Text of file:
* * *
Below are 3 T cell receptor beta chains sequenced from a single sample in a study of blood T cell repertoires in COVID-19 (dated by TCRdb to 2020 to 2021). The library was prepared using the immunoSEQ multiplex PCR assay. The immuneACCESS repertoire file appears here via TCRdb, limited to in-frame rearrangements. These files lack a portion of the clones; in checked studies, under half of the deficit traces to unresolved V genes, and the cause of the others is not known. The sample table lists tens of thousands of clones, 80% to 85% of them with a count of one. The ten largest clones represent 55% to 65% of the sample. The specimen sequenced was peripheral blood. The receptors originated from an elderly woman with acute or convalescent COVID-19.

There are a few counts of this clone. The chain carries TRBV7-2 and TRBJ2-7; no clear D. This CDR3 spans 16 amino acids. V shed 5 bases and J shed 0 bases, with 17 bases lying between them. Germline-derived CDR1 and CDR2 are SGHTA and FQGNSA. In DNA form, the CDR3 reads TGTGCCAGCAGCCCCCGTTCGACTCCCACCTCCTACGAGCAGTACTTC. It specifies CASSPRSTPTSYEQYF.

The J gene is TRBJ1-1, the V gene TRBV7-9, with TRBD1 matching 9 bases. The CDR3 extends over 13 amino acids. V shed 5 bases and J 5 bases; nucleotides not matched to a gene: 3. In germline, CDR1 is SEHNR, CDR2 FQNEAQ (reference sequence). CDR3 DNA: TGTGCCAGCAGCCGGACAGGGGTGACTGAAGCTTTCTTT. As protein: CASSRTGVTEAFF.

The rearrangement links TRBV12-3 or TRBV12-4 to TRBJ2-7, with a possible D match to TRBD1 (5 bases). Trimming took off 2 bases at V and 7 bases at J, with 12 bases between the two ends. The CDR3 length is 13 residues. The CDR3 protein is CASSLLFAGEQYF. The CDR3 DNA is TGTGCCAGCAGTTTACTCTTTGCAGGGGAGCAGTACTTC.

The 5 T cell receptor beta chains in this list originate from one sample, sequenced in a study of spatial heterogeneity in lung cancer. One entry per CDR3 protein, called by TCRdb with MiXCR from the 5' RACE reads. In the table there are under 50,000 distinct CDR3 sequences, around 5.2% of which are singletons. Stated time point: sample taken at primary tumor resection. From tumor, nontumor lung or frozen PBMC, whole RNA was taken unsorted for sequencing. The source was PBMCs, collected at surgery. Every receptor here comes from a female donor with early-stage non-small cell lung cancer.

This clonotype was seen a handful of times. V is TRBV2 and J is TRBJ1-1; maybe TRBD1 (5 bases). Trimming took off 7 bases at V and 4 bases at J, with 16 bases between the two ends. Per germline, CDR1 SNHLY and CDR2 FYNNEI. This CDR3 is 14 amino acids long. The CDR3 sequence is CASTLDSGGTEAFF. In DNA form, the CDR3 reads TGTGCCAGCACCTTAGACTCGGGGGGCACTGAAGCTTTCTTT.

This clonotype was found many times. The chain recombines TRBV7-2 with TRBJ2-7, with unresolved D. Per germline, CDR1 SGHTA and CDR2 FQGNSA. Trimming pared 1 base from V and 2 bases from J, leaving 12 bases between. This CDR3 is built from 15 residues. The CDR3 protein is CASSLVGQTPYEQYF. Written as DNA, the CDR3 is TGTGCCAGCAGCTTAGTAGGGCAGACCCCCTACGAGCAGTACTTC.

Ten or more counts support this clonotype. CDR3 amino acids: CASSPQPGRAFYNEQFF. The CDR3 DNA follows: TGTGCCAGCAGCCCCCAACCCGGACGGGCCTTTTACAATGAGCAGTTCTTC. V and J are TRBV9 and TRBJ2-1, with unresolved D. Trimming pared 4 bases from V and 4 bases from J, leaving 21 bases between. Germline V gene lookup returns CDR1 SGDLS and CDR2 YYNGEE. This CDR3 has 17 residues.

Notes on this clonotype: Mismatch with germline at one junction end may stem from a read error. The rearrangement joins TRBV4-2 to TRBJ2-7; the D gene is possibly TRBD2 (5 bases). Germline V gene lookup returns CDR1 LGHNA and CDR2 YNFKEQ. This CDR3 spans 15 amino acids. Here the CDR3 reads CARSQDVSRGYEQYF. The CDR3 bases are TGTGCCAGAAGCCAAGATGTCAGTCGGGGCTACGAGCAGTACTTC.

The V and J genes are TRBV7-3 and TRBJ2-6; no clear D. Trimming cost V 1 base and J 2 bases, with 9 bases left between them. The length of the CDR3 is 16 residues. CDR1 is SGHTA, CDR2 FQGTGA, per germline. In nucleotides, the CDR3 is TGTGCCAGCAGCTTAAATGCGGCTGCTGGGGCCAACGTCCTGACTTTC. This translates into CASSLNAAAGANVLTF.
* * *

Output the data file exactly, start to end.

Below are 3 T cell receptor beta chains sequenced from a single sample in a study of blood T cell repertoires in COVID-19 (dated by TCRdb to 2020 to 2021). The library was prepared using the immunoSEQ multiplex PCR assay. The immuneACCESS repertoire file appears here via TCRdb, limited to in-frame rearrangements. These files lack a portion of the clones; in checked studies, under half of the deficit traces to unresolved V genes, and the cause of the others is not known. The sample table lists tens of thousands of clones, 80% to 85% of them with a count of one. The ten largest clones represent 55% to 65% of the sample. The specimen sequenced was peripheral blood. The receptors originated from an elderly woman with acute or convalescent COVID-19.

There are a few counts of this clone. The chain carries TRBV7-2 and TRBJ2-7; no clear D. This CDR3 spans 16 amino acids. V shed 5 bases and J shed 0 bases, with 17 bases lying between them. Germline-derived CDR1 and CDR2 are SGHTA and FQGNSA. In DNA form, the CDR3 reads TGTGCCAGCAGCCCCCGTTCGACTCCCACCTCCTACGAGCAGTACTTC. It specifies CASSPRSTPTSYEQYF.

The J gene is TRBJ1-1, the V gene TRBV7-9, with TRBD1 matching 9 bases. The CDR3 extends over 13 amino acids. V shed 5 bases and J 5 bases; nucleotides not matched to a gene: 3. In germline, CDR1 is SEHNR, CDR2 FQNEAQ (reference sequence). CDR3 DNA: TGTGCCAGCAGCCGGACAGGGGTGACTGAAGCTTTCTTT. As protein: CASSRTGVTEAFF.

The rearrangement links TRBV12-3 or TRBV12-4 to TRBJ2-7, with a possible D match to TRBD1 (5 bases). Trimming took off 2 bases at V and 7 bases at J, with 12 bases between the two ends. The CDR3 length is 13 residues. The CDR3 protein is CASSLLFAGEQYF. The CDR3 DNA is TGTGCCAGCAGTTTACTCTTTGCAGGGGAGCAGTACTTC.

The 5 T cell receptor beta chains in this list originate from one sample, sequenced in a study of spatial heterogeneity in lung cancer. One entry per CDR3 protein, called by TCRdb with MiXCR from the 5' RACE reads. In the table there are under 50,000 distinct CDR3 sequences, around 5.2% of which are singletons. Stated time point: sample taken at primary tumor resection. From tumor, nontumor lung or frozen PBMC, whole RNA was taken unsorted for sequencing. The source was PBMCs, collected at surgery. Every receptor here comes from a female donor with early-stage non-small cell lung cancer.

This clonotype was seen a handful of times. V is TRBV2 and J is TRBJ1-1; maybe TRBD1 (5 bases). Trimming took off 7 bases at V and 4 bases at J, with 16 bases between the two ends. Per germline, CDR1 SNHLY and CDR2 FYNNEI. This CDR3 is 14 amino acids long. The CDR3 sequence is CASTLDSGGTEAFF. In DNA form, the CDR3 reads TGTGCCAGCACCTTAGACTCGGGGGGCACTGAAGCTTTCTTT.

This clonotype was found many times. The chain recombines TRBV7-2 with TRBJ2-7, with unresolved D. Per germline, CDR1 SGHTA and CDR2 FQGNSA. Trimming pared 1 base from V and 2 bases from J, leaving 12 bases between. This CDR3 is built from 15 residues. The CDR3 protein is CASSLVGQTPYEQYF. Written as DNA, the CDR3 is TGTGCCAGCAGCTTAGTAGGGCAGACCCCCTACGAGCAGTACTTC.

Ten or more counts support this clonotype. CDR3 amino acids: CASSPQPGRAFYNEQFF. The CDR3 DNA follows: TGTGCCAGCAGCCCCCAACCCGGACGGGCCTTTTACAATGAGCAGTTCTTC. V and J are TRBV9 and TRBJ2-1, with unresolved D. Trimming pared 4 bases from V and 4 bases from J, leaving 21 bases between. Germline V gene lookup returns CDR1 SGDLS and CDR2 YYNGEE. This CDR3 has 17 residues.

Notes on this clonotype: Mismatch with germline at one junction end may stem from a read error. The rearrangement joins TRBV4-2 to TRBJ2-7; the D gene is possibly TRBD2 (5 bases). Germline V gene lookup returns CDR1 LGHNA and CDR2 YNFKEQ. This CDR3 spans 15 amino acids. Here the CDR3 reads CARSQDVSRGYEQYF. The CDR3 bases are TGTGCCAGAAGCCAAGATGTCAGTCGGGGCTACGAGCAGTACTTC.

The V and J genes are TRBV7-3 and TRBJ2-6; no clear D. Trimming cost V 1 base and J 2 bases, with 9 bases left between them. The length of the CDR3 is 16 residues. CDR1 is SGHTA, CDR2 FQGTGA, per germline. In nucleotides, the CDR3 is TGTGCCAGCAGCTTAAATGCGGCTGCTGGGGCCAACGTCCTGACTTTC. This translates into CASSLNAAAGANVLTF.